Second, Other household furniture necessary for the debtor and the debtor’s family, not exceeding $15,000 in value;

Third, The bibles, schoolbooks and library used by the debtor or the debtor’s family, not exceeding $500 in value;

Fourth, 2 cows, 12 sheep, 2 swine and 4 tons of hay;

Fifth, Tools, implements and fixtures necessary for carrying on the trade or business of the debtor, not exceeding $5,000 in value;

Sixth, Materials and stock designed and procured by the debtor which is necessary for carrying on the trade or business of the debtor and intended to be used or wrought therein, not exceeding $5,000 in value;

Seventh, Provisions necessary and procured and intended for the use of the debtor’s family or the money necessary therefor, not exceeding $600 in value;

Eighth, 1 pew occupied by the debtor or the debtor’s family in a house of public worship; provided, however, that nothing herein shall prevent the sale of a pew for the nonpayment of a tax legally imposed thereon;

Ninth, Boats, fishing tackle and nets of a debtor who is a fisherman and actually used by the debtor in the course of the debtor’s business, not exceeding $1,500 in value;

Tenth, The uniform of an officer or soldier in the militia and the arms and accoutrements required by law to be kept by the officer or soldier;

Eleventh, The rights of burial and tombs in use as repositories for the dead;

Twelfth, 1 sewing machine in actual use by each debtor or by his family, not exceeding $300 each in resale value, and 1 computer and 1 television, in actual use by each debtor’s family;

Thirteenth, Shares in co-operative associations subject to chapter 157, not exceeding $100 in value in the aggregate;

Fourteenth, Estates of homestead as defined in chapter 188 or, in lieu thereof, the amount of money each rental period, not exceeding $2,500 per month, necessary to pay the rent for the dwelling unit occupied by the debtor and the debtor’s family;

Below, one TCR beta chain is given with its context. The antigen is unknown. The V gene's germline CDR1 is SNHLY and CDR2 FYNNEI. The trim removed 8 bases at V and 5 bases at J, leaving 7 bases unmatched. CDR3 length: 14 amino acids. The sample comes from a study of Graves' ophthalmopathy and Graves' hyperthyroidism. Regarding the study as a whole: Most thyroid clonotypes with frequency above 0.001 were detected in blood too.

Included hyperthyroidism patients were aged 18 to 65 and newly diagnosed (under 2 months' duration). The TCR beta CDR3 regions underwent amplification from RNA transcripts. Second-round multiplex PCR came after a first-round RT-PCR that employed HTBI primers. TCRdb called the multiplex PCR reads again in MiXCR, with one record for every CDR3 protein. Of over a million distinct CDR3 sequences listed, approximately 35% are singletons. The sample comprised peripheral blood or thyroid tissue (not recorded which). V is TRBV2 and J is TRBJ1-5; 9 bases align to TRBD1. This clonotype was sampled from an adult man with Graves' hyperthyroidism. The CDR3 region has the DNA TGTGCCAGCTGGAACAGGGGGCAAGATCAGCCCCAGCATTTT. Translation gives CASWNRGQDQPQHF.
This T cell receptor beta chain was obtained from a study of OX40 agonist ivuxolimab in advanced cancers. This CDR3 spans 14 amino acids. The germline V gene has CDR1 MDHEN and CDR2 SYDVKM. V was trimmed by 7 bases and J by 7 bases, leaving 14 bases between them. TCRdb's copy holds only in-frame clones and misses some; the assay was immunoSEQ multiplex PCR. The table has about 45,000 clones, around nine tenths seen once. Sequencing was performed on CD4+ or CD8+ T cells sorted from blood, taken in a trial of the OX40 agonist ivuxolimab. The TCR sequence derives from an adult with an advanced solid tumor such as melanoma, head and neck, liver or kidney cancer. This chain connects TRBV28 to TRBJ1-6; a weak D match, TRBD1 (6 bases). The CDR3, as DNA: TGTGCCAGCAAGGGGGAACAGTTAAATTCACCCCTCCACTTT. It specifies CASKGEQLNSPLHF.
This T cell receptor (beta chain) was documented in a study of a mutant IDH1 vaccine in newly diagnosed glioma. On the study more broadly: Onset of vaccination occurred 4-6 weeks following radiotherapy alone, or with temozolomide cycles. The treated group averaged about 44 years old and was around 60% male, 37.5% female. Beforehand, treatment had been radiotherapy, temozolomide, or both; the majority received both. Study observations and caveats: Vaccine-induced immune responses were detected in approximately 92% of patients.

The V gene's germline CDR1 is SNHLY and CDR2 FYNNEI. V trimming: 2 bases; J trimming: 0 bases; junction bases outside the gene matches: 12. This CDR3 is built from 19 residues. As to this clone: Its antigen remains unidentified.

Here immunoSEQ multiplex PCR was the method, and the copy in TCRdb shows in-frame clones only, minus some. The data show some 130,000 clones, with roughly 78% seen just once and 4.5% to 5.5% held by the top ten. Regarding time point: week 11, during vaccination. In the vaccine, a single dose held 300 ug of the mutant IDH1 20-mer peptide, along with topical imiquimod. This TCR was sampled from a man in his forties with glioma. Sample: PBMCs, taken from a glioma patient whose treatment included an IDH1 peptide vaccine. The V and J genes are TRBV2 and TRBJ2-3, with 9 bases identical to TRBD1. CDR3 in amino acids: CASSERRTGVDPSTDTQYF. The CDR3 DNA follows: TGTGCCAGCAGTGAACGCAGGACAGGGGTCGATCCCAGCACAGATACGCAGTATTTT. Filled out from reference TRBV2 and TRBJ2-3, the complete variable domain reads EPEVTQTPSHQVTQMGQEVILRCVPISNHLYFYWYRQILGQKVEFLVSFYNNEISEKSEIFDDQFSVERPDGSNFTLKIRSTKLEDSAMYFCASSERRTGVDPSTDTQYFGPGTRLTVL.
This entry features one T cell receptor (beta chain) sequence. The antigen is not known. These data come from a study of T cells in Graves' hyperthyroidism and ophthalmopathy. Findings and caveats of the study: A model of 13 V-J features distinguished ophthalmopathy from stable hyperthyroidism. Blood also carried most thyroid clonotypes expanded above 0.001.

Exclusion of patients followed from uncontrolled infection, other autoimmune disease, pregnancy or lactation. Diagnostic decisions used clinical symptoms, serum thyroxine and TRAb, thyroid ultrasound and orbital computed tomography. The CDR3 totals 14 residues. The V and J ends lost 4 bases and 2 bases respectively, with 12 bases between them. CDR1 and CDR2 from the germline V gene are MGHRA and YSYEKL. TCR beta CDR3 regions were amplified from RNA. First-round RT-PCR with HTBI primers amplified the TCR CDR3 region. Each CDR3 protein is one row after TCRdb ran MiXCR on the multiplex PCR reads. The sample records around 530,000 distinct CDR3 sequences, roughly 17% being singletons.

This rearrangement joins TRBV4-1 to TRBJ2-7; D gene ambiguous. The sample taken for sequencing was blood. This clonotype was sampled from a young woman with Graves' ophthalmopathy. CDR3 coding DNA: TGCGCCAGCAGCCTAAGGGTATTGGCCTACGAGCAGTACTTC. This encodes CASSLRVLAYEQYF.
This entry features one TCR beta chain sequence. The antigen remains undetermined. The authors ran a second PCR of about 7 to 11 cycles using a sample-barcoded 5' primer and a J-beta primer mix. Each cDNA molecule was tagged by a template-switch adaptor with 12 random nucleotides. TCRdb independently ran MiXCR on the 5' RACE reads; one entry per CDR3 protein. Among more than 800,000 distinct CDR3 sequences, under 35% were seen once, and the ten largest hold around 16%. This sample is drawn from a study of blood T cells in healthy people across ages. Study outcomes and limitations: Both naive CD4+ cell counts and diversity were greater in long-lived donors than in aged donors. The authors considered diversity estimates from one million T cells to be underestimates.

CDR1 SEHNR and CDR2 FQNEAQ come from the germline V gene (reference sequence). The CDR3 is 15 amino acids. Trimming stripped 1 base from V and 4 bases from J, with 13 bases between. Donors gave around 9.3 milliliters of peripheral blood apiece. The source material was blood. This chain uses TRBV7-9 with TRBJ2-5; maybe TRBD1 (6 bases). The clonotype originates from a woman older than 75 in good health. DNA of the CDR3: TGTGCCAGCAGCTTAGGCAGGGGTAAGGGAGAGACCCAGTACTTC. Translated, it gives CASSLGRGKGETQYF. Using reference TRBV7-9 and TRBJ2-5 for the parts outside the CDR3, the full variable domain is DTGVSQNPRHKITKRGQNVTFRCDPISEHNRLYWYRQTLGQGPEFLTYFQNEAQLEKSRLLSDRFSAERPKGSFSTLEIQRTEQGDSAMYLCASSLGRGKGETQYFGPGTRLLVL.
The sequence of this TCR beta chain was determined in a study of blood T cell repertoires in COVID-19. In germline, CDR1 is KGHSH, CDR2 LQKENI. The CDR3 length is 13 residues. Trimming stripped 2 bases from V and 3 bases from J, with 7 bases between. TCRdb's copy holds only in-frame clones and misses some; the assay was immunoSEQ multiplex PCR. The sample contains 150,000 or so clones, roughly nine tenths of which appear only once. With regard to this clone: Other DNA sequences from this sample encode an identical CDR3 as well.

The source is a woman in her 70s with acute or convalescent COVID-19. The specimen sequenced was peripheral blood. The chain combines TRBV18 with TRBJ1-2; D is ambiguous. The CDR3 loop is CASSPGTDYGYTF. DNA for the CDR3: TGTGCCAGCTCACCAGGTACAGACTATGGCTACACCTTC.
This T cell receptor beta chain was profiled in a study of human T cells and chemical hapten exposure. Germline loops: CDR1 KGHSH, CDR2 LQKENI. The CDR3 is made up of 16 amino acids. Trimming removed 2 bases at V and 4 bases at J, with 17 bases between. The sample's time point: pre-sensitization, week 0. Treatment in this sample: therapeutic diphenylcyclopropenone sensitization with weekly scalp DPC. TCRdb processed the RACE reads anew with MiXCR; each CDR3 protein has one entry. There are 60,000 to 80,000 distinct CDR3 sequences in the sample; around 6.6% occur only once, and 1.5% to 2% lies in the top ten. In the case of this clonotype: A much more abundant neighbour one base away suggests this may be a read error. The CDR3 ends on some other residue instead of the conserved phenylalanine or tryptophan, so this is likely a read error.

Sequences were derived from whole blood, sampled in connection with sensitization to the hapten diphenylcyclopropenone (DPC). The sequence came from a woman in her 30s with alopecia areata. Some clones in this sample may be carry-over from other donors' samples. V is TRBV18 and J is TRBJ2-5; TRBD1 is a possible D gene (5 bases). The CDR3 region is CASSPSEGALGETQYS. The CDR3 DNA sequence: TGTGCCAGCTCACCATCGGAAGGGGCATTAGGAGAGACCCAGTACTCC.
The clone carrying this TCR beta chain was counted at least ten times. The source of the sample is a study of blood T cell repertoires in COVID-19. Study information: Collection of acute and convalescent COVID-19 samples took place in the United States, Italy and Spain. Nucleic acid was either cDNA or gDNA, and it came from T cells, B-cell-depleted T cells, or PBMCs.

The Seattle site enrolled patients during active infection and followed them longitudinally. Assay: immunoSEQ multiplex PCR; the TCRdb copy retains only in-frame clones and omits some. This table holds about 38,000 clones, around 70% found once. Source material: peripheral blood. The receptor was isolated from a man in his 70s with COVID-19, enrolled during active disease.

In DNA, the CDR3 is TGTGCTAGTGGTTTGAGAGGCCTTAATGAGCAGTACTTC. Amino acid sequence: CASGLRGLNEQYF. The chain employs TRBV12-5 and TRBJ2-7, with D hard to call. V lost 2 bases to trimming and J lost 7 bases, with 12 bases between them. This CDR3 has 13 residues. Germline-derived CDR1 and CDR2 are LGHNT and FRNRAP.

Fifteenth, $2,500 in cash or savings or other deposits in a banking or investment institution, wages equal to the greater of 85 per cent of the debtor’s gross wages or 50 times the greater of the federal or the Massachusetts hourly minimum wage for each week or portion thereof and the full amount owing or paid to a person as public assistance;

Sixteenth, An automobile necessary for the debtor’s personal transportation or to secure or maintain employment, not exceeding $7,500 of wholesale resale value; provided, however, that the equitable value of a vehicle owned or substantially used by debtor who is either a handicapped person or a person 60 years of age or older shall be exempt up to $15,000 in wholesale resale value;

Seventeenth, The debtor’s aggregate interest in any personal property, not to exceed $1,000 in value, plus up to $5,000 of any unused dollar amount of the aggregate exemptions provided under clauses Second, Fifth and Sixteenth; and

Eighteenth, The debtor’s aggregate interest, not to exceed $1,225 in value, in jewelry held primarily for the personal, family or household use of the debtor or the debtor’s spouse or dependent.

As to the Massachusetts Homestead Exemptions, please see the section specifically addressed to Homestead Exemptions.

Which group of exemptions you avail yourself in your bankruptcy should be something that is explored with an experienced bankruptcy practitioner.  Your bankruptcy lawyer should be able to assist you in coursing your way through the maze of applicable exemptions very often resulting in the retaining of your assets post-discharge.